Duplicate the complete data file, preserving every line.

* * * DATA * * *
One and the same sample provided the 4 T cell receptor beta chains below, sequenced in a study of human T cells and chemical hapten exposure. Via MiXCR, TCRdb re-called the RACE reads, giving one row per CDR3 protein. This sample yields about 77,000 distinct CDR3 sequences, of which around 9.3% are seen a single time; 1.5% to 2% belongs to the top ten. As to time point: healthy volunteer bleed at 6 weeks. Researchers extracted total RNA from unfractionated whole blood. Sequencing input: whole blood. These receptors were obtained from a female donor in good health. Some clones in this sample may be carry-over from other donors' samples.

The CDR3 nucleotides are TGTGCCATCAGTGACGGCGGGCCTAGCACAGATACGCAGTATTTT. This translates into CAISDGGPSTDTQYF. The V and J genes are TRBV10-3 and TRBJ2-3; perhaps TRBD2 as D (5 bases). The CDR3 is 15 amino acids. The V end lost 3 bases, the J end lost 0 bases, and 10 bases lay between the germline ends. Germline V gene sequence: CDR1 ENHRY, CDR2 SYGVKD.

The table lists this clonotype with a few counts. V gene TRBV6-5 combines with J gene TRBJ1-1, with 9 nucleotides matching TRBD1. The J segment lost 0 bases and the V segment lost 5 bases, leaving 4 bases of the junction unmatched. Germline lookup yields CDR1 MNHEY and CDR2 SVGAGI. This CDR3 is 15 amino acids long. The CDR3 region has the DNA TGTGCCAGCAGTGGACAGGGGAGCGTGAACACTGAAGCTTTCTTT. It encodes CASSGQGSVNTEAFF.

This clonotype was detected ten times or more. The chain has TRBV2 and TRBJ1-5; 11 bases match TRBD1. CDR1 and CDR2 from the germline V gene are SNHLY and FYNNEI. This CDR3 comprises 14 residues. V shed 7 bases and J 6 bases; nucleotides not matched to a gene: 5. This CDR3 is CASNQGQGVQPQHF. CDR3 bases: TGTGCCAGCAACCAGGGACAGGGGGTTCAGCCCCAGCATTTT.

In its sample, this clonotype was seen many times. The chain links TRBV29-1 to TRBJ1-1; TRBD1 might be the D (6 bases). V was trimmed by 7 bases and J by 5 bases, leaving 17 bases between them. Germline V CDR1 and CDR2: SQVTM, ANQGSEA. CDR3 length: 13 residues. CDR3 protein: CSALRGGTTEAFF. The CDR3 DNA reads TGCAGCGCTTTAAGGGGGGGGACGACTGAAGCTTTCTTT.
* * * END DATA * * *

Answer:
One and the same sample provided the 4 T cell receptor beta chains below, sequenced in a study of human T cells and chemical hapten exposure. Via MiXCR, TCRdb re-called the RACE reads, giving one row per CDR3 protein. This sample yields about 77,000 distinct CDR3 sequences, of which around 9.3% are seen a single time; 1.5% to 2% belongs to the top ten. As to time point: healthy volunteer bleed at 6 weeks. Researchers extracted total RNA from unfractionated whole blood. Sequencing input: whole blood. These receptors were obtained from a female donor in good health. Some clones in this sample may be carry-over from other donors' samples.

The CDR3 nucleotides are TGTGCCATCAGTGACGGCGGGCCTAGCACAGATACGCAGTATTTT. This translates into CAISDGGPSTDTQYF. The V and J genes are TRBV10-3 and TRBJ2-3; perhaps TRBD2 as D (5 bases). The CDR3 is 15 amino acids. The V end lost 3 bases, the J end lost 0 bases, and 10 bases lay between the germline ends. Germline V gene sequence: CDR1 ENHRY, CDR2 SYGVKD.

The table lists this clonotype with a few counts. V gene TRBV6-5 combines with J gene TRBJ1-1, with 9 nucleotides matching TRBD1. The J segment lost 0 bases and the V segment lost 5 bases, leaving 4 bases of the junction unmatched. Germline lookup yields CDR1 MNHEY and CDR2 SVGAGI. This CDR3 is 15 amino acids long. The CDR3 region has the DNA TGTGCCAGCAGTGGACAGGGGAGCGTGAACACTGAAGCTTTCTTT. It encodes CASSGQGSVNTEAFF.

This clonotype was detected ten times or more. The chain has TRBV2 and TRBJ1-5; 11 bases match TRBD1. CDR1 and CDR2 from the germline V gene are SNHLY and FYNNEI. This CDR3 comprises 14 residues. V shed 7 bases and J 6 bases; nucleotides not matched to a gene: 5. This CDR3 is CASNQGQGVQPQHF. CDR3 bases: TGTGCCAGCAACCAGGGACAGGGGGTTCAGCCCCAGCATTTT.

In its sample, this clonotype was seen many times. The chain links TRBV29-1 to TRBJ1-1; TRBD1 might be the D (6 bases). V was trimmed by 7 bases and J by 5 bases, leaving 17 bases between them. Germline V CDR1 and CDR2: SQVTM, ANQGSEA. CDR3 length: 13 residues. CDR3 protein: CSALRGGTTEAFF. The CDR3 DNA reads TGCAGCGCTTTAAGGGGGGGGACGACTGAAGCTTTCTTT.